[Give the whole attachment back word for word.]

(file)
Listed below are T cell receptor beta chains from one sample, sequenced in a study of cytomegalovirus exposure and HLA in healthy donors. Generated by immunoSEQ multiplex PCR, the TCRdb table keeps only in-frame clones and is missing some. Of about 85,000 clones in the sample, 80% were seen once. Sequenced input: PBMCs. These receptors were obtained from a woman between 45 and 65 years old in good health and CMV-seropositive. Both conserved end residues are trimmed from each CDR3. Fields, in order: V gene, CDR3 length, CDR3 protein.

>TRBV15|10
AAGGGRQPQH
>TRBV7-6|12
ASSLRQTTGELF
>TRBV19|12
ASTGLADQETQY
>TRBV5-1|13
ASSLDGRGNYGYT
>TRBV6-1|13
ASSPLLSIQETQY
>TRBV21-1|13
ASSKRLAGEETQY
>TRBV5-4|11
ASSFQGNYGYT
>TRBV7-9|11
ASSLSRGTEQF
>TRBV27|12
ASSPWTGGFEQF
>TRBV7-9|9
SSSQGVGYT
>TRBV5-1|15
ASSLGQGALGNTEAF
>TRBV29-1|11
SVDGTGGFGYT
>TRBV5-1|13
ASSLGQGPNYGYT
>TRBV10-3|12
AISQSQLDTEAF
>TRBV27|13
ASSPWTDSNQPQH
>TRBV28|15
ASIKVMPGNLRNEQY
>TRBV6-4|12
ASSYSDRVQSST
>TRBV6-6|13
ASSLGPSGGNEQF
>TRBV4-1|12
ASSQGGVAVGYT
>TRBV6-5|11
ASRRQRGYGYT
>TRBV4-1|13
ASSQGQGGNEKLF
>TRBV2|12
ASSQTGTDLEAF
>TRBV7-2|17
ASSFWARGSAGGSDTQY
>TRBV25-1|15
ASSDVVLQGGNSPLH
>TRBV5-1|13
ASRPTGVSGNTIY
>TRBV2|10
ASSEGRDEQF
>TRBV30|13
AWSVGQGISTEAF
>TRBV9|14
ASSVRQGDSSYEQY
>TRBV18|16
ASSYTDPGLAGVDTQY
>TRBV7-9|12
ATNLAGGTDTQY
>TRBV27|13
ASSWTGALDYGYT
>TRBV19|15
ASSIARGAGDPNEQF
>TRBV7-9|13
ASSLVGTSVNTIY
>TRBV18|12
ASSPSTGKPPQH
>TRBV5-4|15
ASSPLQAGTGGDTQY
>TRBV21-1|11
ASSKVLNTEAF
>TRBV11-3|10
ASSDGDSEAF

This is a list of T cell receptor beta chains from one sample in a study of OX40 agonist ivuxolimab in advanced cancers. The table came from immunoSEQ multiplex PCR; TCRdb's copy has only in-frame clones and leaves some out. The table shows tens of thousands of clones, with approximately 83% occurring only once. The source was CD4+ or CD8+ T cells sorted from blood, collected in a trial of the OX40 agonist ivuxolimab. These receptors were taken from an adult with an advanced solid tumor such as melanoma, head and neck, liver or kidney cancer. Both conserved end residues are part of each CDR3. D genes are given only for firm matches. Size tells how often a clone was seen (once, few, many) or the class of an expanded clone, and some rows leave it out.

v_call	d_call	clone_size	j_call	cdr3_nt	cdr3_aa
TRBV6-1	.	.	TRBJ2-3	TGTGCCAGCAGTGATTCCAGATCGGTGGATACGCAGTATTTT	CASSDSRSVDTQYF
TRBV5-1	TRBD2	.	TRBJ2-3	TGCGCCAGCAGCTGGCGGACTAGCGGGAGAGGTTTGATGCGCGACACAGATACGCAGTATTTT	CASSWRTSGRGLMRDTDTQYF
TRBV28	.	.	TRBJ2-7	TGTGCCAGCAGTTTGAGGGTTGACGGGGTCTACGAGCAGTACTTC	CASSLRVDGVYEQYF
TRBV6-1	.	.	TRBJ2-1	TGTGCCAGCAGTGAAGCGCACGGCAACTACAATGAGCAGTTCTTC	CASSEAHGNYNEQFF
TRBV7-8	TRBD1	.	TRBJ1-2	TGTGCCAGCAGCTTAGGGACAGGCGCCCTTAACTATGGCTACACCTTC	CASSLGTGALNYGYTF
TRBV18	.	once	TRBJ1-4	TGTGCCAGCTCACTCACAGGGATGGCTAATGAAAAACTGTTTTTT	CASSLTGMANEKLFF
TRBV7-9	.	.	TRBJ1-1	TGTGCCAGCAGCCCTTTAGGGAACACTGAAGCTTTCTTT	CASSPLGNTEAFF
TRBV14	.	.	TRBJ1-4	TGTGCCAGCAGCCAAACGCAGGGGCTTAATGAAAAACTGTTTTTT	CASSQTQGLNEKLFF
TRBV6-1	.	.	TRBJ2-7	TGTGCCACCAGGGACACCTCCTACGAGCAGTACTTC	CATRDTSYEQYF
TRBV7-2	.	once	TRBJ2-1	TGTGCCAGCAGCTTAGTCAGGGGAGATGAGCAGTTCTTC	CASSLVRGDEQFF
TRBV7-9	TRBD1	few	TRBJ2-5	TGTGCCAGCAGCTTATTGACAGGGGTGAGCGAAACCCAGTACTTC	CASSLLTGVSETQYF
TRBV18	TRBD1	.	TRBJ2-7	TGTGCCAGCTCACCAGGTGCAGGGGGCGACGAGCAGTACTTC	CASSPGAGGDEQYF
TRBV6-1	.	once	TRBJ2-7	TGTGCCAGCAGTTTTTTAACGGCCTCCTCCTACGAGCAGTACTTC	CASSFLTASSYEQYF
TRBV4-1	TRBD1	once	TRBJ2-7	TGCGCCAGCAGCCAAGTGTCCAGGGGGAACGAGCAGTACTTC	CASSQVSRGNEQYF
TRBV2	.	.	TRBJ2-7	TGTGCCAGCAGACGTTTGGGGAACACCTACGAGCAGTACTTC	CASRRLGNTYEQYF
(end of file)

Listed below are T cell receptor beta chains from one sample, sequenced in a study of cytomegalovirus exposure and HLA in healthy donors. Generated by immunoSEQ multiplex PCR, the TCRdb table keeps only in-frame clones and is missing some. Of about 85,000 clones in the sample, 80% were seen once. Sequenced input: PBMCs. These receptors were obtained from a woman between 45 and 65 years old in good health and CMV-seropositive. Both conserved end residues are trimmed from each CDR3. Fields, in order: V gene, CDR3 length, CDR3 protein.

>TRBV15|10
AAGGGRQPQH
>TRBV7-6|12
ASSLRQTTGELF
>TRBV19|12
ASTGLADQETQY
>TRBV5-1|13
ASSLDGRGNYGYT
>TRBV6-1|13
ASSPLLSIQETQY
>TRBV21-1|13
ASSKRLAGEETQY
>TRBV5-4|11
ASSFQGNYGYT
>TRBV7-9|11
ASSLSRGTEQF
>TRBV27|12
ASSPWTGGFEQF
>TRBV7-9|9
SSSQGVGYT
>TRBV5-1|15
ASSLGQGALGNTEAF
>TRBV29-1|11
SVDGTGGFGYT
>TRBV5-1|13
ASSLGQGPNYGYT
>TRBV10-3|12
AISQSQLDTEAF
>TRBV27|13
ASSPWTDSNQPQH
>TRBV28|15
ASIKVMPGNLRNEQY
>TRBV6-4|12
ASSYSDRVQSST
>TRBV6-6|13
ASSLGPSGGNEQF
>TRBV4-1|12
ASSQGGVAVGYT
>TRBV6-5|11
ASRRQRGYGYT
>TRBV4-1|13
ASSQGQGGNEKLF
>TRBV2|12
ASSQTGTDLEAF
>TRBV7-2|17
ASSFWARGSAGGSDTQY
>TRBV25-1|15
ASSDVVLQGGNSPLH
>TRBV5-1|13
ASRPTGVSGNTIY
>TRBV2|10
ASSEGRDEQF
>TRBV30|13
AWSVGQGISTEAF
>TRBV9|14
ASSVRQGDSSYEQY
>TRBV18|16
ASSYTDPGLAGVDTQY
>TRBV7-9|12
ATNLAGGTDTQY
>TRBV27|13
ASSWTGALDYGYT
>TRBV19|15
ASSIARGAGDPNEQF
>TRBV7-9|13
ASSLVGTSVNTIY
>TRBV18|12
ASSPSTGKPPQH
>TRBV5-4|15
ASSPLQAGTGGDTQY
>TRBV21-1|11
ASSKVLNTEAF
>TRBV11-3|10
ASSDGDSEAF

This is a list of T cell receptor beta chains from one sample in a study of OX40 agonist ivuxolimab in advanced cancers. The table came from immunoSEQ multiplex PCR; TCRdb's copy has only in-frame clones and leaves some out. The table shows tens of thousands of clones, with approximately 83% occurring only once. The source was CD4+ or CD8+ T cells sorted from blood, collected in a trial of the OX40 agonist ivuxolimab. These receptors were taken from an adult with an advanced solid tumor such as melanoma, head and neck, liver or kidney cancer. Both conserved end residues are part of each CDR3. D genes are given only for firm matches. Size tells how often a clone was seen (once, few, many) or the class of an expanded clone, and some rows leave it out.

v_call	d_call	clone_size	j_call	cdr3_nt	cdr3_aa
TRBV6-1	.	.	TRBJ2-3	TGTGCCAGCAGTGATTCCAGATCGGTGGATACGCAGTATTTT	CASSDSRSVDTQYF
TRBV5-1	TRBD2	.	TRBJ2-3	TGCGCCAGCAGCTGGCGGACTAGCGGGAGAGGTTTGATGCGCGACACAGATACGCAGTATTTT	CASSWRTSGRGLMRDTDTQYF
TRBV28	.	.	TRBJ2-7	TGTGCCAGCAGTTTGAGGGTTGACGGGGTCTACGAGCAGTACTTC	CASSLRVDGVYEQYF
TRBV6-1	.	.	TRBJ2-1	TGTGCCAGCAGTGAAGCGCACGGCAACTACAATGAGCAGTTCTTC	CASSEAHGNYNEQFF
TRBV7-8	TRBD1	.	TRBJ1-2	TGTGCCAGCAGCTTAGGGACAGGCGCCCTTAACTATGGCTACACCTTC	CASSLGTGALNYGYTF
TRBV18	.	once	TRBJ1-4	TGTGCCAGCTCACTCACAGGGATGGCTAATGAAAAACTGTTTTTT	CASSLTGMANEKLFF
TRBV7-9	.	.	TRBJ1-1	TGTGCCAGCAGCCCTTTAGGGAACACTGAAGCTTTCTTT	CASSPLGNTEAFF
TRBV14	.	.	TRBJ1-4	TGTGCCAGCAGCCAAACGCAGGGGCTTAATGAAAAACTGTTTTTT	CASSQTQGLNEKLFF
TRBV6-1	.	.	TRBJ2-7	TGTGCCACCAGGGACACCTCCTACGAGCAGTACTTC	CATRDTSYEQYF
TRBV7-2	.	once	TRBJ2-1	TGTGCCAGCAGCTTAGTCAGGGGAGATGAGCAGTTCTTC	CASSLVRGDEQFF
TRBV7-9	TRBD1	few	TRBJ2-5	TGTGCCAGCAGCTTATTGACAGGGGTGAGCGAAACCCAGTACTTC	CASSLLTGVSETQYF
TRBV18	TRBD1	.	TRBJ2-7	TGTGCCAGCTCACCAGGTGCAGGGGGCGACGAGCAGTACTTC	CASSPGAGGDEQYF
TRBV6-1	.	once	TRBJ2-7	TGTGCCAGCAGTTTTTTAACGGCCTCCTCCTACGAGCAGTACTTC	CASSFLTASSYEQYF
TRBV4-1	TRBD1	once	TRBJ2-7	TGCGCCAGCAGCCAAGTGTCCAGGGGGAACGAGCAGTACTTC	CASSQVSRGNEQYF
TRBV2	.	.	TRBJ2-7	TGTGCCAGCAGACGTTTGGGGAACACCTACGAGCAGTACTTC	CASRRLGNTYEQYF